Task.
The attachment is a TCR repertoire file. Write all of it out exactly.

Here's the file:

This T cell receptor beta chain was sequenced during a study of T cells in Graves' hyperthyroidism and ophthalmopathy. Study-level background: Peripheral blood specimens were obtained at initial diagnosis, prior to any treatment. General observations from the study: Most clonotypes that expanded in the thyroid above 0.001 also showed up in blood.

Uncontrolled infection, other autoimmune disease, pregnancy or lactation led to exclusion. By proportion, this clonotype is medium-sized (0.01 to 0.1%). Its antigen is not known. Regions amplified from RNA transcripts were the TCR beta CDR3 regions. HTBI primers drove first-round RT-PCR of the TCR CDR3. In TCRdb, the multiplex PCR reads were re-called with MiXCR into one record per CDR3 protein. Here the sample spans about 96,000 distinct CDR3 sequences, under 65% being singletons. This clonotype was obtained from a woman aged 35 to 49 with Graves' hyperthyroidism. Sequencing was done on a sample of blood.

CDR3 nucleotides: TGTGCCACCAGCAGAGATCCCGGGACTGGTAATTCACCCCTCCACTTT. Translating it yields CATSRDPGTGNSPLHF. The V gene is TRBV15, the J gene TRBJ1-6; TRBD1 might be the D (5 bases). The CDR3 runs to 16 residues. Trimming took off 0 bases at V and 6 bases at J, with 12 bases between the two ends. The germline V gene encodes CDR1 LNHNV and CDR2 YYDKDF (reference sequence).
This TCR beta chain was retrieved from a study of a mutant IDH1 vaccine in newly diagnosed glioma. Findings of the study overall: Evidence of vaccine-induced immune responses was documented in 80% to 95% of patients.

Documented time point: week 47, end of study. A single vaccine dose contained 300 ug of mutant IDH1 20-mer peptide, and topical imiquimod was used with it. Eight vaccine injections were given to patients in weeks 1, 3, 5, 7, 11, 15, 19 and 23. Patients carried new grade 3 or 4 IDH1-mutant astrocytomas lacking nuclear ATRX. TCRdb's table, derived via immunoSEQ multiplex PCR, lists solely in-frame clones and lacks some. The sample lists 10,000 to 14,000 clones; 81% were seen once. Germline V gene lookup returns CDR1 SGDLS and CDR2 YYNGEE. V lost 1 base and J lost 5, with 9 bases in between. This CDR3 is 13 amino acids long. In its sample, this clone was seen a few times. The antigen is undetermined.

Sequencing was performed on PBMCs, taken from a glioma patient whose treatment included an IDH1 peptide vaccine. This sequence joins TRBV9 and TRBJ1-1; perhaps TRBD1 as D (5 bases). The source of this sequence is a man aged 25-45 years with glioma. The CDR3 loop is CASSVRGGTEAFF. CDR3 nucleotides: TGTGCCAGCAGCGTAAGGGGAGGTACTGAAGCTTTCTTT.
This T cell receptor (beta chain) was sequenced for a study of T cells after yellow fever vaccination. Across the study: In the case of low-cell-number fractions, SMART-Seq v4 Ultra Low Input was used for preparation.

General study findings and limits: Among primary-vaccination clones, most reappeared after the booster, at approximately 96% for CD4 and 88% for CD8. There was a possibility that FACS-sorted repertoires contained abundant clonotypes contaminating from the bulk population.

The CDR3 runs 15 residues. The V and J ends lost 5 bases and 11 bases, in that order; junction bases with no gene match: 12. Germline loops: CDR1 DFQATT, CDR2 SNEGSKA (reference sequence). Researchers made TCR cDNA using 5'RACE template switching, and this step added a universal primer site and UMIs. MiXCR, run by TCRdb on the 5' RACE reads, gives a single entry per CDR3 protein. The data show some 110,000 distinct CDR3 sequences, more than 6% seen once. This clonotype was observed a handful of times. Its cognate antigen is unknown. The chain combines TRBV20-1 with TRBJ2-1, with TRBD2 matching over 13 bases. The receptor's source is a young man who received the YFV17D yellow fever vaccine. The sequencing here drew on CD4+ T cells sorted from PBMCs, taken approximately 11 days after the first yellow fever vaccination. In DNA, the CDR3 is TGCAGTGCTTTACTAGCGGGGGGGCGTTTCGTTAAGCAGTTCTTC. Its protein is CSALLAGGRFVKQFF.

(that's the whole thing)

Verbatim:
This T cell receptor beta chain was sequenced during a study of T cells in Graves' hyperthyroidism and ophthalmopathy. Study-level background: Peripheral blood specimens were obtained at initial diagnosis, prior to any treatment. General observations from the study: Most clonotypes that expanded in the thyroid above 0.001 also showed up in blood.

Uncontrolled infection, other autoimmune disease, pregnancy or lactation led to exclusion. By proportion, this clonotype is medium-sized (0.01 to 0.1%). Its antigen is not known. Regions amplified from RNA transcripts were the TCR beta CDR3 regions. HTBI primers drove first-round RT-PCR of the TCR CDR3. In TCRdb, the multiplex PCR reads were re-called with MiXCR into one record per CDR3 protein. Here the sample spans about 96,000 distinct CDR3 sequences, under 65% being singletons. This clonotype was obtained from a woman aged 35 to 49 with Graves' hyperthyroidism. Sequencing was done on a sample of blood.

CDR3 nucleotides: TGTGCCACCAGCAGAGATCCCGGGACTGGTAATTCACCCCTCCACTTT. Translating it yields CATSRDPGTGNSPLHF. The V gene is TRBV15, the J gene TRBJ1-6; TRBD1 might be the D (5 bases). The CDR3 runs to 16 residues. Trimming took off 0 bases at V and 6 bases at J, with 12 bases between the two ends. The germline V gene encodes CDR1 LNHNV and CDR2 YYDKDF (reference sequence).
This TCR beta chain was retrieved from a study of a mutant IDH1 vaccine in newly diagnosed glioma. Findings of the study overall: Evidence of vaccine-induced immune responses was documented in 80% to 95% of patients.

Documented time point: week 47, end of study. A single vaccine dose contained 300 ug of mutant IDH1 20-mer peptide, and topical imiquimod was used with it. Eight vaccine injections were given to patients in weeks 1, 3, 5, 7, 11, 15, 19 and 23. Patients carried new grade 3 or 4 IDH1-mutant astrocytomas lacking nuclear ATRX. TCRdb's table, derived via immunoSEQ multiplex PCR, lists solely in-frame clones and lacks some. The sample lists 10,000 to 14,000 clones; 81% were seen once. Germline V gene lookup returns CDR1 SGDLS and CDR2 YYNGEE. V lost 1 base and J lost 5, with 9 bases in between. This CDR3 is 13 amino acids long. In its sample, this clone was seen a few times. The antigen is undetermined.

Sequencing was performed on PBMCs, taken from a glioma patient whose treatment included an IDH1 peptide vaccine. This sequence joins TRBV9 and TRBJ1-1; perhaps TRBD1 as D (5 bases). The source of this sequence is a man aged 25-45 years with glioma. The CDR3 loop is CASSVRGGTEAFF. CDR3 nucleotides: TGTGCCAGCAGCGTAAGGGGAGGTACTGAAGCTTTCTTT.
This T cell receptor (beta chain) was sequenced for a study of T cells after yellow fever vaccination. Across the study: In the case of low-cell-number fractions, SMART-Seq v4 Ultra Low Input was used for preparation.

General study findings and limits: Among primary-vaccination clones, most reappeared after the booster, at approximately 96% for CD4 and 88% for CD8. There was a possibility that FACS-sorted repertoires contained abundant clonotypes contaminating from the bulk population.

The CDR3 runs 15 residues. The V and J ends lost 5 bases and 11 bases, in that order; junction bases with no gene match: 12. Germline loops: CDR1 DFQATT, CDR2 SNEGSKA (reference sequence). Researchers made TCR cDNA using 5'RACE template switching, and this step added a universal primer site and UMIs. MiXCR, run by TCRdb on the 5' RACE reads, gives a single entry per CDR3 protein. The data show some 110,000 distinct CDR3 sequences, more than 6% seen once. This clonotype was observed a handful of times. Its cognate antigen is unknown. The chain combines TRBV20-1 with TRBJ2-1, with TRBD2 matching over 13 bases. The receptor's source is a young man who received the YFV17D yellow fever vaccine. The sequencing here drew on CD4+ T cells sorted from PBMCs, taken approximately 11 days after the first yellow fever vaccination. In DNA, the CDR3 is TGCAGTGCTTTACTAGCGGGGGGGCGTTTCGTTAAGCAGTTCTTC. Its protein is CSALLAGGRFVKQFF.